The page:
Congratulations to Dr. Portnov who recently defended his thesis Role of subsea permafrost and gas hydrate in postglacial Arctic methane releases.
Text: Maja Sojtaric
Focus area of research in the doctoral thesis defended by CAGE candidate Aleksey Portnov at UiT The Arctic University of Tromsø, is subsea permafrost in South Kara Sea, more specifically the shallow area offshore Siberian West Yamal Peninsula. It was previously proposed that the permafrost in the Kara Sea, and other Arctic areas, extends to water depths up to 100 meters, creating a seal that methane stored underneath cannot bypass. Portnov and collegues have found that the West Yamal shelf is leaking, profoundly, at depths much shallower than that.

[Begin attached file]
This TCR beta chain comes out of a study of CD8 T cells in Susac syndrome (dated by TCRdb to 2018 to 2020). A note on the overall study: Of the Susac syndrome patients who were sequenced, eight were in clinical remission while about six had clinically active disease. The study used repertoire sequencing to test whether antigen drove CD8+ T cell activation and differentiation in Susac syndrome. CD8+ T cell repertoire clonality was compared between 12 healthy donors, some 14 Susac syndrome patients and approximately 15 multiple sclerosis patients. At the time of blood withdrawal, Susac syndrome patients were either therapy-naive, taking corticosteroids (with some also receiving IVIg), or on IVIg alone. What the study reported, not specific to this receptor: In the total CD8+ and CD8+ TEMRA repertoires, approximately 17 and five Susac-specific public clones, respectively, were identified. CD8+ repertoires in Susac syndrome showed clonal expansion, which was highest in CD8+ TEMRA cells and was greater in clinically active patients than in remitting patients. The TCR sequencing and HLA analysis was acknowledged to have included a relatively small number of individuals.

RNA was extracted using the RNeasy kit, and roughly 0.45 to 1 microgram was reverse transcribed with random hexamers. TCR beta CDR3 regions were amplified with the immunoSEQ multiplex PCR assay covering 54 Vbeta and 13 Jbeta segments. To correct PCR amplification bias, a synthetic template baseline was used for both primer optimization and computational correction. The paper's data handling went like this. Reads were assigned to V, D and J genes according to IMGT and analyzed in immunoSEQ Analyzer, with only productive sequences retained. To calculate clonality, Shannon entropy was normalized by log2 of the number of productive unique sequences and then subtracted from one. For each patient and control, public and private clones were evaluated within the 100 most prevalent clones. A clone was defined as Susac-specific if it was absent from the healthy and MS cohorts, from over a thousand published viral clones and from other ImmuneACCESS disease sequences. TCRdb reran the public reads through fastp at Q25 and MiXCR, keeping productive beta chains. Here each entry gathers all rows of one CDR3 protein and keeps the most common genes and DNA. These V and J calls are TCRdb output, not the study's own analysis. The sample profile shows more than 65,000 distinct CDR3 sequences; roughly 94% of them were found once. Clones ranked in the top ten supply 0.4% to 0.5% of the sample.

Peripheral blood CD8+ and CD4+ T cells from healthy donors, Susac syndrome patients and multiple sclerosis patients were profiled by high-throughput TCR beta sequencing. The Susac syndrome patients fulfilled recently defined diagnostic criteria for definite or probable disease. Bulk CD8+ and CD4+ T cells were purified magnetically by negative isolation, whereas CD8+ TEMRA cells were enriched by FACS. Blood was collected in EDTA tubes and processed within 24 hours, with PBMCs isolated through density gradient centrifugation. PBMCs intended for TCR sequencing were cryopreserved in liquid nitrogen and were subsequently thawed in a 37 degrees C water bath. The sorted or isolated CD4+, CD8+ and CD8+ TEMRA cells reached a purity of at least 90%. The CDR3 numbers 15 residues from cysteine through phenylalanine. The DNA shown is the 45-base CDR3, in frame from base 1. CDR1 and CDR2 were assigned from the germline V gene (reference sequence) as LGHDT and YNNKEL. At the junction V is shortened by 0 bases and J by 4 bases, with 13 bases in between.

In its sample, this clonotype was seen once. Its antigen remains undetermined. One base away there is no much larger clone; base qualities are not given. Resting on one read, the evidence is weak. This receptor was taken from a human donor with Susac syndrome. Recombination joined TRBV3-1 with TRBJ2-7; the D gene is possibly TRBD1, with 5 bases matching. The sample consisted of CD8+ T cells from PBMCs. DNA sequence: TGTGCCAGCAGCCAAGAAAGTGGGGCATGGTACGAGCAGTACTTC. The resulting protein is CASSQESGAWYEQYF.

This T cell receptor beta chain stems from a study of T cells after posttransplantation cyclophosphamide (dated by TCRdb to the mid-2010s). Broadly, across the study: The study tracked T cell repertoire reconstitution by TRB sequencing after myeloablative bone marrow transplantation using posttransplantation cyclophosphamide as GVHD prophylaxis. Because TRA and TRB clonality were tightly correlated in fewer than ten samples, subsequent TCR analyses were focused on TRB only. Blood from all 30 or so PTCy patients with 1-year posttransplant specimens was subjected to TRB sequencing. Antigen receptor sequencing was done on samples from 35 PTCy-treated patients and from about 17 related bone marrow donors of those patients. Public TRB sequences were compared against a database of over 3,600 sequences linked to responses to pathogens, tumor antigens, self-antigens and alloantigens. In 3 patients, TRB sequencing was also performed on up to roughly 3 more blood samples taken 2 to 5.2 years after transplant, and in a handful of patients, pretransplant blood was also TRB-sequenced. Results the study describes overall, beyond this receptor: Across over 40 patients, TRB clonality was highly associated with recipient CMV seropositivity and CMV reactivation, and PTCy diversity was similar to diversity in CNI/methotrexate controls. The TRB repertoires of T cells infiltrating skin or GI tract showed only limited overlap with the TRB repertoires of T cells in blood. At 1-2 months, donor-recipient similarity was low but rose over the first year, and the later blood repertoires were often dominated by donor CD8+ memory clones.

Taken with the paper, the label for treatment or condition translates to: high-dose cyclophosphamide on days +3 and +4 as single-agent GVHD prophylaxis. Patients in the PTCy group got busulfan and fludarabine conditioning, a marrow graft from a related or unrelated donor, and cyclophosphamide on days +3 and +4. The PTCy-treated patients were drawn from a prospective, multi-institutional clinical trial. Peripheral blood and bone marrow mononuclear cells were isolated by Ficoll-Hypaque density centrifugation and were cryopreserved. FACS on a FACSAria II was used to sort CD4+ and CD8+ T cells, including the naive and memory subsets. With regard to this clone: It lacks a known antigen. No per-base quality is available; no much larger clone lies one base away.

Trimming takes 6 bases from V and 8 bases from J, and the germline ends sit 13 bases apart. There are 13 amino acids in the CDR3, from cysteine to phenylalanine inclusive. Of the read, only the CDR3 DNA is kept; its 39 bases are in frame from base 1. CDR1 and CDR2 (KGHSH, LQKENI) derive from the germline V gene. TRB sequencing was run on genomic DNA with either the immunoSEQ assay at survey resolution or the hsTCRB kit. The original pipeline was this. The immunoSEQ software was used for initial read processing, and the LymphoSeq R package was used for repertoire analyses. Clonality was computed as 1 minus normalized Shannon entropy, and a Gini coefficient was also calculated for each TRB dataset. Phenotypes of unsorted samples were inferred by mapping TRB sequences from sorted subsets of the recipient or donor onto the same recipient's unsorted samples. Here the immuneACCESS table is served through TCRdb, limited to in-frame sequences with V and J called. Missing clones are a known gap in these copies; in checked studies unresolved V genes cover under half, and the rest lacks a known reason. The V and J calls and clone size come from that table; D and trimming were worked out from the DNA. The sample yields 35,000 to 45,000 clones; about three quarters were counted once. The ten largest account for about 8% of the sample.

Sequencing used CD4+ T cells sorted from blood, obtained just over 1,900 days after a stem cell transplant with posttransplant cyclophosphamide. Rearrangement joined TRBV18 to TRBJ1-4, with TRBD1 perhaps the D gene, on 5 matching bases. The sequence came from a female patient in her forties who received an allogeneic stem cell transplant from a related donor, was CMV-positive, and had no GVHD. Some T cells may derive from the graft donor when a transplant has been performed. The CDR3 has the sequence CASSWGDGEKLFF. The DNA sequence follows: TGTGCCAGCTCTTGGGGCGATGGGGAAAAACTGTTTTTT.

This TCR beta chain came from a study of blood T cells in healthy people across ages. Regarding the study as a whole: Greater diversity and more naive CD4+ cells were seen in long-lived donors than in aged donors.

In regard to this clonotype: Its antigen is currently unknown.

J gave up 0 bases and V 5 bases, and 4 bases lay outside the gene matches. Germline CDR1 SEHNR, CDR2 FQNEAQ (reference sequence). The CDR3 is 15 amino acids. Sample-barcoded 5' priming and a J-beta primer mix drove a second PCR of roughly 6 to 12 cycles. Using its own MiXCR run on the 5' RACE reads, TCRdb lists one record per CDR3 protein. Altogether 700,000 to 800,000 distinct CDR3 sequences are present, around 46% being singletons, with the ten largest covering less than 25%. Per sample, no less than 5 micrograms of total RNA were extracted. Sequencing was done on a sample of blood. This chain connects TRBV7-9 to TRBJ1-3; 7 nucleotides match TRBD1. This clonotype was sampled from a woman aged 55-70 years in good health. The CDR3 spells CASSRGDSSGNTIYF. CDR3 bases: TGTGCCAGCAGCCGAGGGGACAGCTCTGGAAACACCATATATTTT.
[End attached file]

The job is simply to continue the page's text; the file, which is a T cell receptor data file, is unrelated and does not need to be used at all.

Significant amount of methane gas is leaking at depths between 20 and 50 meters. This suggests that a continuous permafrost seal is much smaller than proposed. Close to the shore the permafrost seal may be few hundred meters thick, but tapers off towards 20 meters water depth. And it is fragile. Portnov used mathematical models to map the evolution of the permafrost, and thus calculate its degradation since the end of the last ice age. The evolution of permafrost gives indication to what may happen to it in the future.